• Serves as the chief volunteer of the organization (nonprofit only).
  • Is a partner with the Chief Executive Officer (CEO)/Executive Director (ED) in achieving the organization's mission.
  • Provides leadership to the Board of Directors, who sets policy and to whom the CEO/ED is accountable.
  • Chairs meetings of the Board after developing the agenda with the CEO/ED.
  • Encourages Board's role in strategic planning.
  • Appoints the chairpersons of committees, in consultation with other Board members.
  • Serves ex officio as a member of committees and attends their meetings when invited.
  • Discusses issues confronting the organization with the CEO/ED.
  • Helps guide and mediate Board actions with respect to organizational priorities and governance concerns.
  • Reviews with the CEO/ED any issues of concern to the Board.
  • Monitors financial planning and financial reports.
  • Plays a leading role in fundraising activities (nonprofit only).
  • Formally evaluates the performance of the CEO/ED and informally evaluates the effectiveness of the Board members.
  • Evaluates annually the performance of the organization in achieving its mission.
  • Performs other responsibilities assigned by the Board.

Source: BoardSource, materials apply to both for-profit as well as nonprofit unless otherwise noted, http://www.boardsource.org

NONPROFIT BOARD CHAIR SELF-ASSESSMENT SURVEY

Rate your confidence level of the Board Chair in the areas below on a scale from 1-5, with 1 being not confident and 5 being confident.


Not Confident

Confident
1. Monitors and evaluates the performance of the executive director on a regular basis.
1
2
3
4
5
2. Ensures legal compliance with federal, state, and local regulations.
1
2
3
4
5
3. Ensures that government contract obligations are fulfilled.
1
2
3
4
5
4. Monitors financial performance and projections on a regular basis.
1
2
3
4
5
5.Has a strategic vision for the organization.
1
2
3
4
5
6. Has adopted an income strategy (that combines contributions, earned income and other revenue) to ensure adequate resources.
1
2
3
4
5
7. Has a clear policy on the responsibilities of board members in fundraising.
1
2
3
4
5
8. Has adopted a conflict of interest policy that is discussed regularly.
1
2
3
4
5
9. Currently contains an appropriate range of expertise and diversity to create an effective governing body.
1
2
3
4
5
10. Regularly assesses its own mission and vision.
1
2
3
4
5
Most or all board members:
1. Understand the mission and purpose of the organization.
1
2
3
4
5
2. Are adequately knowledgeable about the organization’s programs.
1
2
3
4
5
3. Act as ambassadors to the community on behalf of the organization and its constituencies.
1
2
3
4
5
4. Follow through on commitments they have made as board members.
1
2
3
4
5
5. Understand the role that volunteers play in the organization.
1
2
3
4
5
6. Understand the respective roles of the board and staff.
1
2
3
4
5
7. Are appropriately involved in board activities.
1
2
3
4
5
Please comment:
What suggestions or questions do you have for the board chair or executive director regarding the board, your role, or any other aspect of the organization?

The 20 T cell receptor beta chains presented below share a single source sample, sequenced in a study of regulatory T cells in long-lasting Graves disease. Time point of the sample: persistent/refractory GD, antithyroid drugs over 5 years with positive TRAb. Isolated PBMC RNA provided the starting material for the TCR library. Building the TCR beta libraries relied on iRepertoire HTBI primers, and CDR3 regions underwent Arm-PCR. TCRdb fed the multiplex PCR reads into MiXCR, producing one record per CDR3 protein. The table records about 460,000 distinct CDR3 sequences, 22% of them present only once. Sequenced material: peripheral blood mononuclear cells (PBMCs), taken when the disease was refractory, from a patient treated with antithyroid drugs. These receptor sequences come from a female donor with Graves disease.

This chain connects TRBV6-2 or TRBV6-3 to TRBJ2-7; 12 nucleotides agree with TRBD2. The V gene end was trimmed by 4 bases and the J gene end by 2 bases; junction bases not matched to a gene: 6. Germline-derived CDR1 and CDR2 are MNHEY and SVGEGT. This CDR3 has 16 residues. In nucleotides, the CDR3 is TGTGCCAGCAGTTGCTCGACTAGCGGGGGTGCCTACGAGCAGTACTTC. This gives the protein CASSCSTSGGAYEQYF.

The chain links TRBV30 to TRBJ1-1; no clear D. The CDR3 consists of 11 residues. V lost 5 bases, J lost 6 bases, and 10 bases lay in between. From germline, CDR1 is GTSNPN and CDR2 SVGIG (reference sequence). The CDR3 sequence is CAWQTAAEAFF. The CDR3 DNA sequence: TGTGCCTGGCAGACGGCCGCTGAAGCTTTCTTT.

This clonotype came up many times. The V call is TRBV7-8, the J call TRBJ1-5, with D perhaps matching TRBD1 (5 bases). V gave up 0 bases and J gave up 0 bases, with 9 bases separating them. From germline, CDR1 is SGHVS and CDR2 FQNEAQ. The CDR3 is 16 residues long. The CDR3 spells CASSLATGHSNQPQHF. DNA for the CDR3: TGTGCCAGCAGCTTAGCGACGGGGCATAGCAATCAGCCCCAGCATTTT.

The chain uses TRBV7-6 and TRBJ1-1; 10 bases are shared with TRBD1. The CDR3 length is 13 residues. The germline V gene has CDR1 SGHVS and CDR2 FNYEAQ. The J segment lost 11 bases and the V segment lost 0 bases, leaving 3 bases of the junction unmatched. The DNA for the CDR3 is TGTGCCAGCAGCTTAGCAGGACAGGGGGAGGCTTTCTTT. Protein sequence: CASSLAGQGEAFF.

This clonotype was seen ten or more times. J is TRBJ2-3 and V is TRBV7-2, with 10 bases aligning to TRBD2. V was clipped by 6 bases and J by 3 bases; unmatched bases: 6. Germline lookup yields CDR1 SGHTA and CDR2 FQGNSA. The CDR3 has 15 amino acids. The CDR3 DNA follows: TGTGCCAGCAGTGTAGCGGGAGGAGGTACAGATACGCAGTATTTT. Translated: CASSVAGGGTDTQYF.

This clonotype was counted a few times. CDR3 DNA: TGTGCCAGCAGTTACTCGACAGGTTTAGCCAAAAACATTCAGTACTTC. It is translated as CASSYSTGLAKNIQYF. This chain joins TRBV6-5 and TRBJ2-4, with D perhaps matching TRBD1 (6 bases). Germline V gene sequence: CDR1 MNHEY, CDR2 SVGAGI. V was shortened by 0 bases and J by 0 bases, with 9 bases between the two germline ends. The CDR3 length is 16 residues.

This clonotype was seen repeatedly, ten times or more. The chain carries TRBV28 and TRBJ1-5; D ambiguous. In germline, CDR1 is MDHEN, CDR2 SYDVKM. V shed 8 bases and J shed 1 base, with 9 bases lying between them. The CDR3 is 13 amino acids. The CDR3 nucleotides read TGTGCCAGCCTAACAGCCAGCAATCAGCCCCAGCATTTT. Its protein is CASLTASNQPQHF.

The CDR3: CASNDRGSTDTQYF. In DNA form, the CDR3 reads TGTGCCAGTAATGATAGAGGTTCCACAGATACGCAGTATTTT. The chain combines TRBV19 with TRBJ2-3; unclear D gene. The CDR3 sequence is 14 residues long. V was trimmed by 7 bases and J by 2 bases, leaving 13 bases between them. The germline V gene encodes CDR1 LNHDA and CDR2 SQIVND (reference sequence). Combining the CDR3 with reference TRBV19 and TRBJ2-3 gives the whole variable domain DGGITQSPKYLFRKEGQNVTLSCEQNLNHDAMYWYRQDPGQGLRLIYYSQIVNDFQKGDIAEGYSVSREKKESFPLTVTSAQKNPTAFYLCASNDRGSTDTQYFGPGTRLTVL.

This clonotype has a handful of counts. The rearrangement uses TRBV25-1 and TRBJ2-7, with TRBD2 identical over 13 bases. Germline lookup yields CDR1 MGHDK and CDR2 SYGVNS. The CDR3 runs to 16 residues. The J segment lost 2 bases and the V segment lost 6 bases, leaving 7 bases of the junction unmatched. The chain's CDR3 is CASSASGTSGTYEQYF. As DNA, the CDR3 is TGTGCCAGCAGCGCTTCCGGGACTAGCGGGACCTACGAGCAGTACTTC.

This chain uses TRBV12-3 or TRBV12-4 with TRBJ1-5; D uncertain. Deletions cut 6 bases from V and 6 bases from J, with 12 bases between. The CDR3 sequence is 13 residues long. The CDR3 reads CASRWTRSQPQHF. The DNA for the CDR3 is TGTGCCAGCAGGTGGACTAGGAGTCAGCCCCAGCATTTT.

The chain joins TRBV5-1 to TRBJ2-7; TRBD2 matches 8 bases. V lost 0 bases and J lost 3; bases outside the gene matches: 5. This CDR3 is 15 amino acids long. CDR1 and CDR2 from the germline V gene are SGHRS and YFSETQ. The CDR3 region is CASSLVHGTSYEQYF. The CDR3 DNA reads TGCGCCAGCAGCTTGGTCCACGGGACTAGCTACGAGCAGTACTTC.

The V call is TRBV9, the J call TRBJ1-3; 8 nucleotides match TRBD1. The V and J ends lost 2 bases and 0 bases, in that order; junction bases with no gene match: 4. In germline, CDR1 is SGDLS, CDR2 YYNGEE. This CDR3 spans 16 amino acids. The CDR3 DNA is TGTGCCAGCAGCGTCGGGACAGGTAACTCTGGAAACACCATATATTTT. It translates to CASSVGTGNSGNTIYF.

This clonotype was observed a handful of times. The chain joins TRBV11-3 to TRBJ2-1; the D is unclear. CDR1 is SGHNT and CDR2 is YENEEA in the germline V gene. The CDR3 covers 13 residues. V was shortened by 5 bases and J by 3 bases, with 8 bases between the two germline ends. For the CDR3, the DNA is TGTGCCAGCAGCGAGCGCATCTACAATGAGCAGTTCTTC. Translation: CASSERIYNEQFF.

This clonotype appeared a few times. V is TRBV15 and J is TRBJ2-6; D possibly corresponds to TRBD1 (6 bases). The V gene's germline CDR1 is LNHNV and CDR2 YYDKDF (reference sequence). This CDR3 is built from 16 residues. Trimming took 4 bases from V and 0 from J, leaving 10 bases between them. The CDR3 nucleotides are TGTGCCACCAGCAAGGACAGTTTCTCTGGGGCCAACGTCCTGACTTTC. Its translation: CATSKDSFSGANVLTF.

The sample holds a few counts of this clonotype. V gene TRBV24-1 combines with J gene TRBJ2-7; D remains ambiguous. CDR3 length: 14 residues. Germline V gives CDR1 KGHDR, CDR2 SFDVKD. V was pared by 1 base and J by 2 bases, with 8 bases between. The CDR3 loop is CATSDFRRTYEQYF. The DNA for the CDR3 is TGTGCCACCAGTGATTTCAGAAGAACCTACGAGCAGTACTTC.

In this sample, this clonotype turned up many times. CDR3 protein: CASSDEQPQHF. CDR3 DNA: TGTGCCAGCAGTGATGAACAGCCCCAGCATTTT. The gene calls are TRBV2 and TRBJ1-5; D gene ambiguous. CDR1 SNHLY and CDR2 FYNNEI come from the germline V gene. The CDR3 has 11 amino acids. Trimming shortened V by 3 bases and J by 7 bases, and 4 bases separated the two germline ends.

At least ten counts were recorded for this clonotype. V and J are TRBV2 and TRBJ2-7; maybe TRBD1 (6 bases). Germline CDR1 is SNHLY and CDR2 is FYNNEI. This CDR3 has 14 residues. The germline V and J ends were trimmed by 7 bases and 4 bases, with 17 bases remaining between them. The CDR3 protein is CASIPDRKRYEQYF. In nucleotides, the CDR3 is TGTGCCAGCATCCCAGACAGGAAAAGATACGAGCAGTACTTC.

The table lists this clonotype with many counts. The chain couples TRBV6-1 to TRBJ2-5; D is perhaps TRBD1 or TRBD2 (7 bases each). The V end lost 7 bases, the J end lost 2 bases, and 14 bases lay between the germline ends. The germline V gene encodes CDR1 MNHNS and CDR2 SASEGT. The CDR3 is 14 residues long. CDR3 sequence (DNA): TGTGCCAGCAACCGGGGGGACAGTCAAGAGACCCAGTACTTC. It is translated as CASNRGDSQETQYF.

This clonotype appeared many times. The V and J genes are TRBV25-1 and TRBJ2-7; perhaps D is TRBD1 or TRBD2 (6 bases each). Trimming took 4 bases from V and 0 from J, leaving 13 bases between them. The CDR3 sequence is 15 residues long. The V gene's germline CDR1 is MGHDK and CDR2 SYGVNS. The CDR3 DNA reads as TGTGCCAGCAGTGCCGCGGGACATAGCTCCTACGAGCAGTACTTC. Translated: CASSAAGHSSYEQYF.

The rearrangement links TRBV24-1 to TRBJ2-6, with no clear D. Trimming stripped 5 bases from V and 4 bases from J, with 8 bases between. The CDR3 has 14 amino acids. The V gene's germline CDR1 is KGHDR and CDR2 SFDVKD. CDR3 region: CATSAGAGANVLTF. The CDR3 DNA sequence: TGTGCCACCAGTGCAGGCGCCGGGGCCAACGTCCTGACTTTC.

Where can you find additional information?

  • The Web site of BoardSource, Inc. has an excellent question and answer section.
    http://www.boardsource.org/
  • The Web site of Free Management Library has a section on Board of Directors.
    http://www.managementhelp.org/
  • Journal for Nonprofit Management - "The Board Chair-Executive Director Relationship: Dynamics That Create Value for Nonprofit Organizations" 2008
    http://www.supportcenteronline.org/resources-articlesandpublications.php
  • Effective, Motivated Board Governance - (A training program of the ASU Lodestar Center). For information call 602-496-500 or click here.
  • Andringa, Robert C and Engstrom, Ted W. Nonprofit Board Answer Book (BookSource, 2007)
    http://www.BoardSource.org
  • Duca, Diane J. Nonprofit Boards: Roles, Responsibilities and Performance (New York: John Wiley and Sons, 1996)
  • Committee on Nonprofit Corporation, American Bar Association Guidebook for Directors of Nonprofit Corporations. Second Edition (American Bar Association, 2002)

(This list of questions regarding Chair of the Board has been developed by the many persons and organizations seeking assistance from the Lodestar Center for Philanthropy and Nonprofits Innovation. We invite you to add your questions and reactions through the "Ask the Nonprofit Specialist" section of the center's Web site so that we might improve and expand these FAQ.)

Please note that websites frequently change and while we endeavor to keep links current, some might not work. When you encounter such a problem you can help us by sending an e-mail to nonprofit@asu.edu so that we might investigate and make changes to our information and links. For additional information or to ask a follow-up question, please contact us at Ask a Nonprofit Specialist.

Copyright © 2010 Arizona Board of Regents for and on behalf of the ASU Lodestar Center for Philanthropy and Nonprofit Innovation, College of Public Programs, Arizona State University. All rights reserved. No part of this publication may be reproduced, stored in a retrieval system, or transmitted in any form or by any means, electronic, mechanical, photocopying, recording or otherwise, without the express written permission of the ASU Lodestar Center, except for brief quotations in critical reviews.

Last updated:

05/10/2010